December 10, 2006
The City Life
How Green Was My Rally
By LAWRENCE DOWNES

"The Irish have a just cause"

To roars and applause and whistles so loud and shrill they stabbed the ears even more than his double-bagpipe escort, Senator Charles Schumer swept into the packed church auditorium, levitating on a cloud of affection. For another entrance as grand, you’d probably have to go back to Groucho Marx in “Animal Crackers,” borne in on a litter by bare-chested natives and multiple choruses of “Hooray for Captain Spaulding.”

This happy moment was a rally by Irish immigrants the other night at St. Barnabas Church in the Woodlawn section of the Bronx. Mr. Schumer wore a green tie and that grin of his, so wide you could drive on it from Galway to Dublin. He was there to announce the miraculous rebirth of immigration reform, courtesy of the new Democratic Congress. But first he did what politicians always do before a throng of happy Hibernians. After a few courteous preliminaries and a line from St. Matthew’s Gospel, he committed Irish identity theft.

“My sister’s name,” he let slip in a lusty roar, “is Fran ... Schumer ... McNULTY!”

Cheers and more cheers.

“Up Mayo!” the senator cried. “Up Leitrim!”

He was just getting started. He introduced an aide, the one who named his daughters Siobhan, Fiona, Maeve and Nora. The love spilled over, like foam on a Guinness.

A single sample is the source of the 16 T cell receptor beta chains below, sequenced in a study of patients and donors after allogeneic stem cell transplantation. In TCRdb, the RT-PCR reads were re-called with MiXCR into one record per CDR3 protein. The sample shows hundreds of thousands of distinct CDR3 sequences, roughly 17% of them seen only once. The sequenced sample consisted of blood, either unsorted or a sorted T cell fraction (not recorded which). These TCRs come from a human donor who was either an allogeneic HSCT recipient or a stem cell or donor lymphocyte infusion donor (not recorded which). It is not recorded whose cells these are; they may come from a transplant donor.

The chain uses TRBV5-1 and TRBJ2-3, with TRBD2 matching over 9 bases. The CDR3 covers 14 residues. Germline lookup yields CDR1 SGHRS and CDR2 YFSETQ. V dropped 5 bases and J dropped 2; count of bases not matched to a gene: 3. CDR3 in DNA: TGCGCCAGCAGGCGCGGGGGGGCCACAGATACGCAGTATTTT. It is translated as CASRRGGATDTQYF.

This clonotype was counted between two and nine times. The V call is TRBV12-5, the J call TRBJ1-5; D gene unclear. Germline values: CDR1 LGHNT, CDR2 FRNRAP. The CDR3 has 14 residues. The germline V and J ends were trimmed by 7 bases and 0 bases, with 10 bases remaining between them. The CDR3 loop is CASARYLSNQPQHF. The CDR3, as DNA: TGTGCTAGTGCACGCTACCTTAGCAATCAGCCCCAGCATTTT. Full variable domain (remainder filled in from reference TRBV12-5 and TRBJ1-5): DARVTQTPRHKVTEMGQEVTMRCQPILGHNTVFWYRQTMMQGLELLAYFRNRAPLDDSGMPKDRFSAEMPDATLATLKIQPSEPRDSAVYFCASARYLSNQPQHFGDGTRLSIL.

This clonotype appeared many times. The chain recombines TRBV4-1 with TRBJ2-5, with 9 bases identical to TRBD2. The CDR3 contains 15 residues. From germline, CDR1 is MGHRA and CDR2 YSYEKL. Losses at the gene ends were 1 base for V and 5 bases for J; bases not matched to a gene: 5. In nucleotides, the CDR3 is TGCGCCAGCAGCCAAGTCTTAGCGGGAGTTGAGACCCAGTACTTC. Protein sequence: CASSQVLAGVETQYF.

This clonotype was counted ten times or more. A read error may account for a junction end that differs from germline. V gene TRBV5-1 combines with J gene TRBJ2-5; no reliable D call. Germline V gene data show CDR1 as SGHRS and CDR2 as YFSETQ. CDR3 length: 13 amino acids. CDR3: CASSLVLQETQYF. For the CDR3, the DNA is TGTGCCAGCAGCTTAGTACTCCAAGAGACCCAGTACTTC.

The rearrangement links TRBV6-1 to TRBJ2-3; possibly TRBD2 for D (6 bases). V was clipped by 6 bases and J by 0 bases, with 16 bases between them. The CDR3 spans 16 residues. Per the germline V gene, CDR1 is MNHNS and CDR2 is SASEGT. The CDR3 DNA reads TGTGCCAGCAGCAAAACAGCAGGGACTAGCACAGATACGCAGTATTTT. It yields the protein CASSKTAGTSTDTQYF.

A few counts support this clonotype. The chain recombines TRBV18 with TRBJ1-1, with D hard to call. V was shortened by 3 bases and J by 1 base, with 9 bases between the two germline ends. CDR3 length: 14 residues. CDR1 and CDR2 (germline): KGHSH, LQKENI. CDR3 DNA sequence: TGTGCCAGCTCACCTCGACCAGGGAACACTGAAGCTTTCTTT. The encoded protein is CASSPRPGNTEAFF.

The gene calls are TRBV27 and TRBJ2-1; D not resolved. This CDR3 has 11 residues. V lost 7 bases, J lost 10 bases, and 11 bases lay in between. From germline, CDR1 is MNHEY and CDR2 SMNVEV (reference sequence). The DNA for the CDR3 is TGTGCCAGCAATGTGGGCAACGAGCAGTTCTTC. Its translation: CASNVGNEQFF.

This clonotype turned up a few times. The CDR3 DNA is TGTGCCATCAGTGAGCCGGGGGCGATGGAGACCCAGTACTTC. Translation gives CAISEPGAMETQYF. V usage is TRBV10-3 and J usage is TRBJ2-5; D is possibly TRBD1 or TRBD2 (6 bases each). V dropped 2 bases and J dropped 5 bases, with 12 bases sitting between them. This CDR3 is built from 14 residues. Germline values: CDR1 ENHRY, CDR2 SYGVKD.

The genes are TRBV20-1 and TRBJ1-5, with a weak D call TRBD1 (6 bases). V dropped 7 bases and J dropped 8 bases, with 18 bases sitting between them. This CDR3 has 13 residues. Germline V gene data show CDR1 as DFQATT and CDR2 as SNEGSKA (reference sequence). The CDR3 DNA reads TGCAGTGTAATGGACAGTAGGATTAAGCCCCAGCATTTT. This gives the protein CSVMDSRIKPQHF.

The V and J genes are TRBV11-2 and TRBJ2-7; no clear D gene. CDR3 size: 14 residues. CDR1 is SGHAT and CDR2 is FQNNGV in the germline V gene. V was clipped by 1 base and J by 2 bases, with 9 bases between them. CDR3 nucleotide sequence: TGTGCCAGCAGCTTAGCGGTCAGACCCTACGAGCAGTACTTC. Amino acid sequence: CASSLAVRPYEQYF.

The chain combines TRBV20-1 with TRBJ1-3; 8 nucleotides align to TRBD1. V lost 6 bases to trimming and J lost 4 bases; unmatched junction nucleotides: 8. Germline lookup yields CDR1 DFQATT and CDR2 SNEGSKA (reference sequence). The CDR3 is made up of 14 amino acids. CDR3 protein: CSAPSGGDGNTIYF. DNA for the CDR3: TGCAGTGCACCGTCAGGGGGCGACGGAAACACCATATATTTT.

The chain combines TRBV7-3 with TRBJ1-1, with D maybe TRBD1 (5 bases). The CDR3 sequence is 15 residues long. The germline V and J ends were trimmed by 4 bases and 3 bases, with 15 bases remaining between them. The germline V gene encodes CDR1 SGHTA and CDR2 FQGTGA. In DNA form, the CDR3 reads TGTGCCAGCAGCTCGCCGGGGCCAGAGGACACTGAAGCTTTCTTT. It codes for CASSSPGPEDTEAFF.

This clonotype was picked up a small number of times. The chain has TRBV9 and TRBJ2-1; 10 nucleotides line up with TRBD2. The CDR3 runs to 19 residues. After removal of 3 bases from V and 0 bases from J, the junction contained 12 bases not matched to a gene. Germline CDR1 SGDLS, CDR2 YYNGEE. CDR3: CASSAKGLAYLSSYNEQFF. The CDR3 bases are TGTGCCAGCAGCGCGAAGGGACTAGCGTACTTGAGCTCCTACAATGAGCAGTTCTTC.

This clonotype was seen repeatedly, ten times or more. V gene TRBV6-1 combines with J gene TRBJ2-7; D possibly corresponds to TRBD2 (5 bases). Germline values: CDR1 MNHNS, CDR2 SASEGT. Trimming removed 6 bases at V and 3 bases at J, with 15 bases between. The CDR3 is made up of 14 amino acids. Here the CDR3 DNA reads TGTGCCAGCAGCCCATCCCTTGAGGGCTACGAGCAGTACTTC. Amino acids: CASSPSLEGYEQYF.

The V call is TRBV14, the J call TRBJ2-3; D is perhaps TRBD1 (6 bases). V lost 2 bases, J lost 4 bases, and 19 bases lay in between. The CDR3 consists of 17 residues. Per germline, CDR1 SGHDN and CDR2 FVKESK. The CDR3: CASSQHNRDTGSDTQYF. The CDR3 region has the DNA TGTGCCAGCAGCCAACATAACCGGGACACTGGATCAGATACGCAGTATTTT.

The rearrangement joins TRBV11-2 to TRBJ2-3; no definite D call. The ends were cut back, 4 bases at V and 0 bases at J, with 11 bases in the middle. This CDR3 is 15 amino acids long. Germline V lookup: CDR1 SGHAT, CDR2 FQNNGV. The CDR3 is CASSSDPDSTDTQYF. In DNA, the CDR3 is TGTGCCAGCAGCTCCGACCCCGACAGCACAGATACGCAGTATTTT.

“The more Irish there are in America, the better we all are!” Mr. Schumer declared, repeating a line he had caught some flak about a few months before. Some non-Irish immigrants had grumbled about how unlikely it would be to hear another group’s name tucked into that equation. They had a point about ethnic favoritism, though Mr. Schumer, who sweet-talks everybody, was perhaps not the best example of it.

Mr. Schumer’s final bit of stagecraft was in Gaelic. “Tiocfaidh ar la!” he bellowed. It means “our day will come” and is pronounced, to the senator’s evident gratitude, “Chucky-AR-LA.” With that he tied the ribbon on the gift wrap of his speech. The wave of cheers crested and fell, and Mr. Schumer departed into the windy night.

It’s now a regular thing for big-ticket politicians to go to Woodlawn, where the Irish pubs and delis have been struggling as people go back home to ride the Celtic Tiger, as Ireland’s resurgent economy is known. With Irish-American neighborhoods in decline, Irish illegal immigrants have rallied urgently to the cause of friendlier immigration laws. They are a drop of 50,000 in a bucket of 12 million illegal immigrants, but as Mr. Schumer’s special blessing showed, they command attention.

He is far from the only politician to be drawn to the white, English-speaking sliver of the immigration problem. That fondness for Irish audiences helps reinforce the odd sense of solipsism surrounding the Irish immigrant lobby. When you hear the chairman of the Irish Lobby for Immigration Reform, Niall O’Dowd, vow to fight “to get what is rightfully ours” — more visas for the Irish — you can’t help wondering how quickly such words would get a Latino banished to the militant fringe.

“We Are America” is the Latinos’ and Asians’ cry. The well-organized Irish don’t feel the need to say that. Their slogan, on T-shirts and the Irish Lobby’s Web site, is blunt: “Legalize the Irish.”

The Irish have a just cause, but I only wish they and their many friends would preach the gospel of immigration reform in a bigger tent. It is, after all, every immigrant group’s fate to start out in this country unloved, as the Irish are only too eager to remind us.

 


 

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